Sri: We created a squad model similar to what Ohad calls a pod. The squads are small teams – two to 10 engineers – and everyone is located plus or minus three hours in a time zone, so you don’t have to wake up somebody in the middle of the night or have meetings during dinner time. Smaller teams mean we can move faster. One of the unfair advantages startups have is speed, and you don’t want to lose speed for any reason.
Einat: I also like cross-functional teams and small teams that can deliver. I would first define the process and then create an org structure that best supports that process. You need to create smaller processes within your architecture to allow more people to work in parallel. That is critical, because if you don’t scale the architecture together with a team you would probably not be getting the velocity you need. As much as I love cross-functional teams, if the teams involve people who are working on different components, that doesn’t contribute to velocity; it actually works the other way around.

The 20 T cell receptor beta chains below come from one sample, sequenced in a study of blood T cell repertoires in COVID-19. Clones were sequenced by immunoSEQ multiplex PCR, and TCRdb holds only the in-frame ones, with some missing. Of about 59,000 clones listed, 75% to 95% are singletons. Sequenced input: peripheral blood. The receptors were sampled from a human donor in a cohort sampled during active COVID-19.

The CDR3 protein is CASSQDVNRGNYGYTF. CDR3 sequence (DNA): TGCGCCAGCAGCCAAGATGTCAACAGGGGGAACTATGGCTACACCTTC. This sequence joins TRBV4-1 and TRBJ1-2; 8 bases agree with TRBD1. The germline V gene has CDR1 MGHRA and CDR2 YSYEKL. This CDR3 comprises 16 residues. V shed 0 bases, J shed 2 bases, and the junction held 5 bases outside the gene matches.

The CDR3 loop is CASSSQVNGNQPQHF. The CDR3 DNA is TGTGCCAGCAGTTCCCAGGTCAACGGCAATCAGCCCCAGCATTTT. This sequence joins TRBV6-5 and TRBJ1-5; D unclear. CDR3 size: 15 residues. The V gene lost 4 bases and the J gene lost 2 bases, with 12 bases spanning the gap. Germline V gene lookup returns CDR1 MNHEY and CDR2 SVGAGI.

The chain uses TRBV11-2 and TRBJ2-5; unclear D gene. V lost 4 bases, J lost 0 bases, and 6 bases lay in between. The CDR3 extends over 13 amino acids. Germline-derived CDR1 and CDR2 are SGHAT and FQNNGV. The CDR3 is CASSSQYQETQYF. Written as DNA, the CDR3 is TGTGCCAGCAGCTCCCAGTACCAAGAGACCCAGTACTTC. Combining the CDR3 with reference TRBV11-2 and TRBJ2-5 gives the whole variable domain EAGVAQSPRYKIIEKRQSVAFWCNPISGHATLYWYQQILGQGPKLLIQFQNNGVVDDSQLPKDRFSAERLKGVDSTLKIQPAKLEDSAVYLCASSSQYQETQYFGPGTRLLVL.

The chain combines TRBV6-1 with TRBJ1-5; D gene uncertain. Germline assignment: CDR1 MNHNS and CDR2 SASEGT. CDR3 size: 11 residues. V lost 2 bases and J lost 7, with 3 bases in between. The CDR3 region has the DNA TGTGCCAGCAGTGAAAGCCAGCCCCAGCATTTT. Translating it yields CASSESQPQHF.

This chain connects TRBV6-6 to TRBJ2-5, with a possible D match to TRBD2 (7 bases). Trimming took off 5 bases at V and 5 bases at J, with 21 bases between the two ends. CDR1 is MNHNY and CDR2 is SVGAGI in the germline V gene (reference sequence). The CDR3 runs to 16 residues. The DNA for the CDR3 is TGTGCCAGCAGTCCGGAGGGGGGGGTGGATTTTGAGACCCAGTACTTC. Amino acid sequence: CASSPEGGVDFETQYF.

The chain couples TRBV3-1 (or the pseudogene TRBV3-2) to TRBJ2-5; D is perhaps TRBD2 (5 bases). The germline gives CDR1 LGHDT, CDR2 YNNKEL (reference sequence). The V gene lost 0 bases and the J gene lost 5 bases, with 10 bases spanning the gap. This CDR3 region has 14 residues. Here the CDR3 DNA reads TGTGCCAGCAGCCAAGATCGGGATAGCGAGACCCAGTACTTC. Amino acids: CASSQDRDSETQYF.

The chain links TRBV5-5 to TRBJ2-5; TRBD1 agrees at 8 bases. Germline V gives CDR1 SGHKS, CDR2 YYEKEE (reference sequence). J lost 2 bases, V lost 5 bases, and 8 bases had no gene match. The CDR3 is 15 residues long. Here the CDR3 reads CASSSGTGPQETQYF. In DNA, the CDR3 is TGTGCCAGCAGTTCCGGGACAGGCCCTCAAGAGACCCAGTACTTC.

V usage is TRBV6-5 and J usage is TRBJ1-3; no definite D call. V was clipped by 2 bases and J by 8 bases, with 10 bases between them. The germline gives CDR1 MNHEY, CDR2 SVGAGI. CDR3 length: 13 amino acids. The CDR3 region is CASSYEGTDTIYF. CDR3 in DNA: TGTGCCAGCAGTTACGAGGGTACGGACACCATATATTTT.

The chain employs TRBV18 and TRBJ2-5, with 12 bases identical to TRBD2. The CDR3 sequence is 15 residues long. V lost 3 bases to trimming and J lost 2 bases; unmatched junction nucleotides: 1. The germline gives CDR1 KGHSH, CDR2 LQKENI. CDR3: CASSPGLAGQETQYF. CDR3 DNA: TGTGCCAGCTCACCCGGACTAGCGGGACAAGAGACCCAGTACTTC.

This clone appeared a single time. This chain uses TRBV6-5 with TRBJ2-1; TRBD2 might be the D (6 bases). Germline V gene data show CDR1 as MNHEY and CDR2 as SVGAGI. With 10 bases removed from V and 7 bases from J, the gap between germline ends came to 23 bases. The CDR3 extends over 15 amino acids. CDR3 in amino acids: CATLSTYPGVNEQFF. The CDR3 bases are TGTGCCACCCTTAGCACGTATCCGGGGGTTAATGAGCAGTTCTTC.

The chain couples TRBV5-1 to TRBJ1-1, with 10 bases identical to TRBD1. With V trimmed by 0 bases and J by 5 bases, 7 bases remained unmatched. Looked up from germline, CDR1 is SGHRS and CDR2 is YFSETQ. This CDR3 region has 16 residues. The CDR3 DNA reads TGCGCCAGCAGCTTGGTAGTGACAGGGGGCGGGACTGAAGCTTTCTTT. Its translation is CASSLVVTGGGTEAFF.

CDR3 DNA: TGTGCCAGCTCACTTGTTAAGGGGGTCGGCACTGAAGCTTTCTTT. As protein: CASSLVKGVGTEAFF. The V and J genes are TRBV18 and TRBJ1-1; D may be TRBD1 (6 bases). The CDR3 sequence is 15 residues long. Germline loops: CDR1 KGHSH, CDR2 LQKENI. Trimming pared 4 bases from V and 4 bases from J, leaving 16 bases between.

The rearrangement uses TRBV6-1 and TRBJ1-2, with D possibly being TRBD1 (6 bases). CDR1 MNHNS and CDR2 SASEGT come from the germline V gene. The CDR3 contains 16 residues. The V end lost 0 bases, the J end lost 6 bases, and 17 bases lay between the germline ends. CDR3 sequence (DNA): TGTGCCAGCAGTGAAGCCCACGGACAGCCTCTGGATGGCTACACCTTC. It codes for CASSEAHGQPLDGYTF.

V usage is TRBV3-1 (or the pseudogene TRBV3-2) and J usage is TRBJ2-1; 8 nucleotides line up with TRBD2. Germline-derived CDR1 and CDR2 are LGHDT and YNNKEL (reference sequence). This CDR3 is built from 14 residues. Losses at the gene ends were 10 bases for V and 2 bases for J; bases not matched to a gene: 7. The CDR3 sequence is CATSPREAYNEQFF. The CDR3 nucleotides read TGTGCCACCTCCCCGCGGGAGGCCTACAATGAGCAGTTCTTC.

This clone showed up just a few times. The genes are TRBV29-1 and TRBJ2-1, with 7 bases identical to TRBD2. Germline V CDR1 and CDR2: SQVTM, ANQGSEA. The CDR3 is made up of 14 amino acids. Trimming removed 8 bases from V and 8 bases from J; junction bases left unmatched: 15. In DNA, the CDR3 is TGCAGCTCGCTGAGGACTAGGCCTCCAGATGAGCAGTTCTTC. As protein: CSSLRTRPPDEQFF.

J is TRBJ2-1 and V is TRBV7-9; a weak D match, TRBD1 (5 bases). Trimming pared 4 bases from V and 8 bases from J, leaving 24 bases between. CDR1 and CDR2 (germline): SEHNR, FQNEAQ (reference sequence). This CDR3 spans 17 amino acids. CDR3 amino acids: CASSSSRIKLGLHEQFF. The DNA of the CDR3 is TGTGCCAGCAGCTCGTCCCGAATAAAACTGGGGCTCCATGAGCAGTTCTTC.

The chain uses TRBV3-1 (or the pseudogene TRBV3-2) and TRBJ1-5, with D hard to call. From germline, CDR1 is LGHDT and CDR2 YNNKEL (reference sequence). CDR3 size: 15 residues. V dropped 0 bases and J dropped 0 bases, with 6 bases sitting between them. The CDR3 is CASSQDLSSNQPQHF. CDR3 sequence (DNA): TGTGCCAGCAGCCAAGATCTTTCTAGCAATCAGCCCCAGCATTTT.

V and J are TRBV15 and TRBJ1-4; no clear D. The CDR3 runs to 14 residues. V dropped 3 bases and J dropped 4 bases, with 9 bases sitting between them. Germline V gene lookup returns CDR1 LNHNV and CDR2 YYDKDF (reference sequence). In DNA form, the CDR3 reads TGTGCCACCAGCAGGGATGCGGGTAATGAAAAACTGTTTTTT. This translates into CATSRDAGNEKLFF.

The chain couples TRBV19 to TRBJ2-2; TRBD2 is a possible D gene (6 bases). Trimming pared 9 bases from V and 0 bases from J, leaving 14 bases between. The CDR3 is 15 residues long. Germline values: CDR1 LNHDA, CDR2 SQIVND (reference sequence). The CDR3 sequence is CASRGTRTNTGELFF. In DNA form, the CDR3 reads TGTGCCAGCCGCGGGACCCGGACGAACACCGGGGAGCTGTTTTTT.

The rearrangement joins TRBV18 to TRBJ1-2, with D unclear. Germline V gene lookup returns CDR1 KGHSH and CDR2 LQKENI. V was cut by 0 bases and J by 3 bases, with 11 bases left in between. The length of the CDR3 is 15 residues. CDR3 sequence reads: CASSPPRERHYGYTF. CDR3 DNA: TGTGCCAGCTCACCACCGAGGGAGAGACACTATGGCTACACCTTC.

People like to have responsibility and feel like they’re contributing to what’s being done. To retain this feeling, we work in small pod structures, with each pod owning a specific feature or product. -Ohad Parush
“Is there a rule of thumb on when to build a centralized infrastructure team?”
Einat: As late as possible.
Sri: As you grow, you need to be careful about what I call the “island problem,” where your engineers start to focus on specific areas and lose a larger sense of how the product and the platform work. The good thing about a founding team of 20-30 people is that everybody’s working on pretty much the same thing, so if there’s a production issue everybody jumps in. When you get to phase two – where you have more products, are handling a lot of common core services, APIs and all that – it makes sense to introduce a dedicated platform engineering team.
Ohad: We have what we call “infrashifts,” in which every engineer takes a 1- or 2-week break from their day-to-day work and joins the core infrastructure team, led by our Chief Architect. This has been very successful because the engineers work with people they don’t otherwise see and learn how other things work. When they go back to their normal teams, they know much more.